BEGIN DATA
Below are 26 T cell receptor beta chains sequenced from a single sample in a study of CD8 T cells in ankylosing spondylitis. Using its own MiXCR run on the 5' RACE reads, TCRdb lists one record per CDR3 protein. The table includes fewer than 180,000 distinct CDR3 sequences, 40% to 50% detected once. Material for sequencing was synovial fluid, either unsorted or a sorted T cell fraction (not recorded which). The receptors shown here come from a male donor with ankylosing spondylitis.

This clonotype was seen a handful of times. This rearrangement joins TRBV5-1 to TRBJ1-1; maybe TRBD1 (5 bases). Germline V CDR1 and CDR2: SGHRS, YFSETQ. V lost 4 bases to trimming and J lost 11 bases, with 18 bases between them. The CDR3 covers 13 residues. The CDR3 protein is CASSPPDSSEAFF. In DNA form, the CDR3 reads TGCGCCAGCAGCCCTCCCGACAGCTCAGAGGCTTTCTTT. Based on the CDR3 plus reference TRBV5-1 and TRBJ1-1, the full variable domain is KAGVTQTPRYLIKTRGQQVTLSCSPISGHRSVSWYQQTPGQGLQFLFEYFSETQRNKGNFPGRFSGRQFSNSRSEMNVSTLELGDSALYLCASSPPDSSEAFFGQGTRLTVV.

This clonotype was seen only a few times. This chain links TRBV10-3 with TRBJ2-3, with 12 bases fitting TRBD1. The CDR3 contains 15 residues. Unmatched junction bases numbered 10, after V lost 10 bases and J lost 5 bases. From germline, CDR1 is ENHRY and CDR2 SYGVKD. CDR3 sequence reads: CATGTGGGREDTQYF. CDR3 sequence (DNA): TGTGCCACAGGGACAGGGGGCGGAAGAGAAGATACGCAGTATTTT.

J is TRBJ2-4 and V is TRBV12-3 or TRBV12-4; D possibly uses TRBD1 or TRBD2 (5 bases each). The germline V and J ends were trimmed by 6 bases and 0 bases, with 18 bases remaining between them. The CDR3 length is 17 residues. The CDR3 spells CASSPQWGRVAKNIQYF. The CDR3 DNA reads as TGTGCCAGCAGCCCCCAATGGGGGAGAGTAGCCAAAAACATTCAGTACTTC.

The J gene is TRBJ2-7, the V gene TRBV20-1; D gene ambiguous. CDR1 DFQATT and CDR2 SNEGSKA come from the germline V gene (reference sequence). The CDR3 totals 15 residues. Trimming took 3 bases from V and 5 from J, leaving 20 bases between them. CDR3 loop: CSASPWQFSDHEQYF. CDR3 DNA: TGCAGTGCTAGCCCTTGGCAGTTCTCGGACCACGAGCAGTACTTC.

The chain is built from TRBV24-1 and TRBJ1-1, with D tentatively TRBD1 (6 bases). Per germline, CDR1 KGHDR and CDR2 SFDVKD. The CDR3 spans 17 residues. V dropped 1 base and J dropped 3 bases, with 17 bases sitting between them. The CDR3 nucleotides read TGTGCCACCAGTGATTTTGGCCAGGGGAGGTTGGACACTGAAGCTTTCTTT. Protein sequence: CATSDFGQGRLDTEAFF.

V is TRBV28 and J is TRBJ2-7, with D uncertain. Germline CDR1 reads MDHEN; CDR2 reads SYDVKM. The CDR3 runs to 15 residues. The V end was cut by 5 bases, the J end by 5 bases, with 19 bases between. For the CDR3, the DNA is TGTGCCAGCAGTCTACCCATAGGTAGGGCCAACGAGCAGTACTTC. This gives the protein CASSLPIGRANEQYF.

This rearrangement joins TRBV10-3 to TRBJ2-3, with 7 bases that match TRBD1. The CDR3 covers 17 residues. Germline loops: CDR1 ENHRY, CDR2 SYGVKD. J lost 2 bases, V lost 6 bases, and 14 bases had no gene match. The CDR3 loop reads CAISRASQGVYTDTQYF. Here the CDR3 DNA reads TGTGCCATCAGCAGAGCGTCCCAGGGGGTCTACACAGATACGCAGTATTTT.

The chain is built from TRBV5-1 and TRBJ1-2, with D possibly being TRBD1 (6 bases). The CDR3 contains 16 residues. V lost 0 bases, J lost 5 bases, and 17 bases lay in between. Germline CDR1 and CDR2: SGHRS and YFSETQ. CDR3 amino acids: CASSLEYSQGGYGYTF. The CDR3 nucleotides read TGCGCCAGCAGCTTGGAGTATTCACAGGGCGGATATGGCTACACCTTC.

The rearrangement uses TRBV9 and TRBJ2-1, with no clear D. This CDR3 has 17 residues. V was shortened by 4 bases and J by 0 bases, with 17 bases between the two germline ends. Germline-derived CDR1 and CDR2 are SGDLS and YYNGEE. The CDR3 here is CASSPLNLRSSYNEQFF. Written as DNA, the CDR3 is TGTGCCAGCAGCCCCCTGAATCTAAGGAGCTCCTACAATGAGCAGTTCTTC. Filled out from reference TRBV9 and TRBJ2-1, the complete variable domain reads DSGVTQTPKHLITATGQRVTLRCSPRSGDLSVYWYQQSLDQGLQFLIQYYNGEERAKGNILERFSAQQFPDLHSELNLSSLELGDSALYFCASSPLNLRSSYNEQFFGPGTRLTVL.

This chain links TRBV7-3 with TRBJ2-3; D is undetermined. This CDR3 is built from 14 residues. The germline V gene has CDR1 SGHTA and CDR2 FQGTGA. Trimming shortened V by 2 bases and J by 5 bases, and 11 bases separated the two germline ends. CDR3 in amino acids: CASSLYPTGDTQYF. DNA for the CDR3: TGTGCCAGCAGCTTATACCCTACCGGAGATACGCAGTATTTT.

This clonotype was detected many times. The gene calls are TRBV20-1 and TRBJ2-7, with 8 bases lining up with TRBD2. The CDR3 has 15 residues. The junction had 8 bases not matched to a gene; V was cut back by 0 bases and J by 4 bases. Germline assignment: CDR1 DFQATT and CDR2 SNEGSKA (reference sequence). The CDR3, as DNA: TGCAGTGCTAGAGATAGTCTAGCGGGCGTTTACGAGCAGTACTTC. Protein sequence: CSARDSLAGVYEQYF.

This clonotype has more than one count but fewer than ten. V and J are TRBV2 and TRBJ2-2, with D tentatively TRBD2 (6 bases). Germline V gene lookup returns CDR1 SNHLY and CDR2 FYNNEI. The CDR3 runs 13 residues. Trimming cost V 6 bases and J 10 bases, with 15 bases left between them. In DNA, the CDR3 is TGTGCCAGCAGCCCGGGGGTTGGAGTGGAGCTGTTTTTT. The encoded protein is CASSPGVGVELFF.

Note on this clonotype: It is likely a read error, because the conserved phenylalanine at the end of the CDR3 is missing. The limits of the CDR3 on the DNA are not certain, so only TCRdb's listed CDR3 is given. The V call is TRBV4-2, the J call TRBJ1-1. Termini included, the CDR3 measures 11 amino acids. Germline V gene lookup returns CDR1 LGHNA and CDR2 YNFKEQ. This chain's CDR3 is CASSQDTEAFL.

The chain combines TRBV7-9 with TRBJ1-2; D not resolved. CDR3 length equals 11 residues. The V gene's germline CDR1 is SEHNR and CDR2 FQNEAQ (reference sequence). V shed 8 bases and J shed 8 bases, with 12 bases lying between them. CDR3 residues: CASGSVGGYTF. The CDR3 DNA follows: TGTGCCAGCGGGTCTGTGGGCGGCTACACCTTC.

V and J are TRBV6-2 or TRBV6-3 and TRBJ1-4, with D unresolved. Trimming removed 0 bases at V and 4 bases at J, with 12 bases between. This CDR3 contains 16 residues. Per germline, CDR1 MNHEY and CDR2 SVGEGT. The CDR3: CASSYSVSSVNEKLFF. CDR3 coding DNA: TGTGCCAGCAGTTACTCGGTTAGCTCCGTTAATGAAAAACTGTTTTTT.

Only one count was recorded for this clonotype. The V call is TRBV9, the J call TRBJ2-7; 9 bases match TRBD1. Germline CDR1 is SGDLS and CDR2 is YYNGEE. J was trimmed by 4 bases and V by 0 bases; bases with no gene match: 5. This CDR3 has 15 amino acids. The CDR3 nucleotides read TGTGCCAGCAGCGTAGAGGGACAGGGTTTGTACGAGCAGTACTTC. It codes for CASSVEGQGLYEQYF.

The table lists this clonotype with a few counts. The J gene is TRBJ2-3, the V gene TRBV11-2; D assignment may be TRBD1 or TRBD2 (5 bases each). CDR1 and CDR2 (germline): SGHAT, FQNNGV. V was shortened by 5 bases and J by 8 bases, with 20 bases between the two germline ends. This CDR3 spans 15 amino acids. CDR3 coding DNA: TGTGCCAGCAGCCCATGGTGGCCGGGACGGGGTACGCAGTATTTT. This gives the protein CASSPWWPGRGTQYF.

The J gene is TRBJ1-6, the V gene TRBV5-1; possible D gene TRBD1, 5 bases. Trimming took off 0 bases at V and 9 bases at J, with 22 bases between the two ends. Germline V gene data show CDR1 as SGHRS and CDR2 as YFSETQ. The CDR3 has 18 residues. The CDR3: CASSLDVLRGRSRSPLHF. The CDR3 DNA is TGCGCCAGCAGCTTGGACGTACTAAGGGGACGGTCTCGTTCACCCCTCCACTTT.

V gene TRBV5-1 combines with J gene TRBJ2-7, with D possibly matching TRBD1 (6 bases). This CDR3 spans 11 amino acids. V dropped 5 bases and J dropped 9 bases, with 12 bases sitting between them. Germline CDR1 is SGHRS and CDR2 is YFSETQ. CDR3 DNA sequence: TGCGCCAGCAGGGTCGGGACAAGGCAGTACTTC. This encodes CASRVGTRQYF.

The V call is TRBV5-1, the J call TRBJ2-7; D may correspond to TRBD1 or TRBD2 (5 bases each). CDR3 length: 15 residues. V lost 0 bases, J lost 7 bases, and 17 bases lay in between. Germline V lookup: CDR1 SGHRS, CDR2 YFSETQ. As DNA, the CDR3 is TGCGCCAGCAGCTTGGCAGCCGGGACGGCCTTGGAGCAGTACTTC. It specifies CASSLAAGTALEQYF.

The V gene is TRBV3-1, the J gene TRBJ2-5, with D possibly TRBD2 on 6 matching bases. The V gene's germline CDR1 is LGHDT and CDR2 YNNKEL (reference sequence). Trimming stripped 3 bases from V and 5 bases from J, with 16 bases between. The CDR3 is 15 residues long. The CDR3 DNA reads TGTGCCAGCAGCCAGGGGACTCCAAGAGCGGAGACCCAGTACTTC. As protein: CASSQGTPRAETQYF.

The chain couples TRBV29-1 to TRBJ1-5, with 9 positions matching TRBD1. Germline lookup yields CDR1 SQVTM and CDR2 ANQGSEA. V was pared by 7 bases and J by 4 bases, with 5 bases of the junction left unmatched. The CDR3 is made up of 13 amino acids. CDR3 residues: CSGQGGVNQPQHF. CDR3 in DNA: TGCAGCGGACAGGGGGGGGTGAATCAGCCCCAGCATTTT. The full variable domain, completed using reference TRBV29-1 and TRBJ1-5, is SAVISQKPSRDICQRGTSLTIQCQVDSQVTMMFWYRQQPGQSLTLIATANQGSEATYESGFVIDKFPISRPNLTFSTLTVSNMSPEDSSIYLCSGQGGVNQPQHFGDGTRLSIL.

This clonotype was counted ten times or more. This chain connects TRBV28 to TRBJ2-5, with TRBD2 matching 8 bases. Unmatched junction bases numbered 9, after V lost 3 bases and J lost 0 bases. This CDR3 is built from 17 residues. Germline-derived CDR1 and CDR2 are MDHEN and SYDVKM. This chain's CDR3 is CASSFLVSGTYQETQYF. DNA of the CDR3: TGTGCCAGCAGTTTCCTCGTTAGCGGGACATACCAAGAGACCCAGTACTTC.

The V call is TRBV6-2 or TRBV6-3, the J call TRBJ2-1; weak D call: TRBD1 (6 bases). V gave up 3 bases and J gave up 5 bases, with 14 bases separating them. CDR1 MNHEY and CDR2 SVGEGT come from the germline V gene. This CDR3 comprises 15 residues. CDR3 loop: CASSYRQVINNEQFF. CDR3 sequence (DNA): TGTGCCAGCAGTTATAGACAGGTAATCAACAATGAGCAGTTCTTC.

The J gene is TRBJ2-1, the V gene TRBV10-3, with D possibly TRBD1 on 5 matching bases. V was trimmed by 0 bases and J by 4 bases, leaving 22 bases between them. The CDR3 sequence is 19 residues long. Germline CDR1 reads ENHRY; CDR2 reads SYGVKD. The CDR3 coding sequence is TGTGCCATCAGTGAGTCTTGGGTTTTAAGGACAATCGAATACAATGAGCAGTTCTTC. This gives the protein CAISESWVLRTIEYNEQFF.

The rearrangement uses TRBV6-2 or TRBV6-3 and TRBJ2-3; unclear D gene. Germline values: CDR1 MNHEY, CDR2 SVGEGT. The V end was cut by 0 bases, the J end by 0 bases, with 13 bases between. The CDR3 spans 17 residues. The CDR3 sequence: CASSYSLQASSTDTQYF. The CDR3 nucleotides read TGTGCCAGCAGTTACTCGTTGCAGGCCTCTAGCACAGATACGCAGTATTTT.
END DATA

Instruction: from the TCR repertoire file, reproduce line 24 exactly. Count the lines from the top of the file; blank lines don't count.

This clonotype was counted ten times or more. This chain connects TRBV28 to TRBJ2-5, with TRBD2 matching 8 bases. Unmatched junction bases numbered 9, after V lost 3 bases and J lost 0 bases. This CDR3 is built from 17 residues. Germline-derived CDR1 and CDR2 are MDHEN and SYDVKM. This chain's CDR3 is CASSFLVSGTYQETQYF. DNA of the CDR3: TGTGCCAGCAGTTTCCTCGTTAGCGGGACATACCAAGAGACCCAGTACTTC.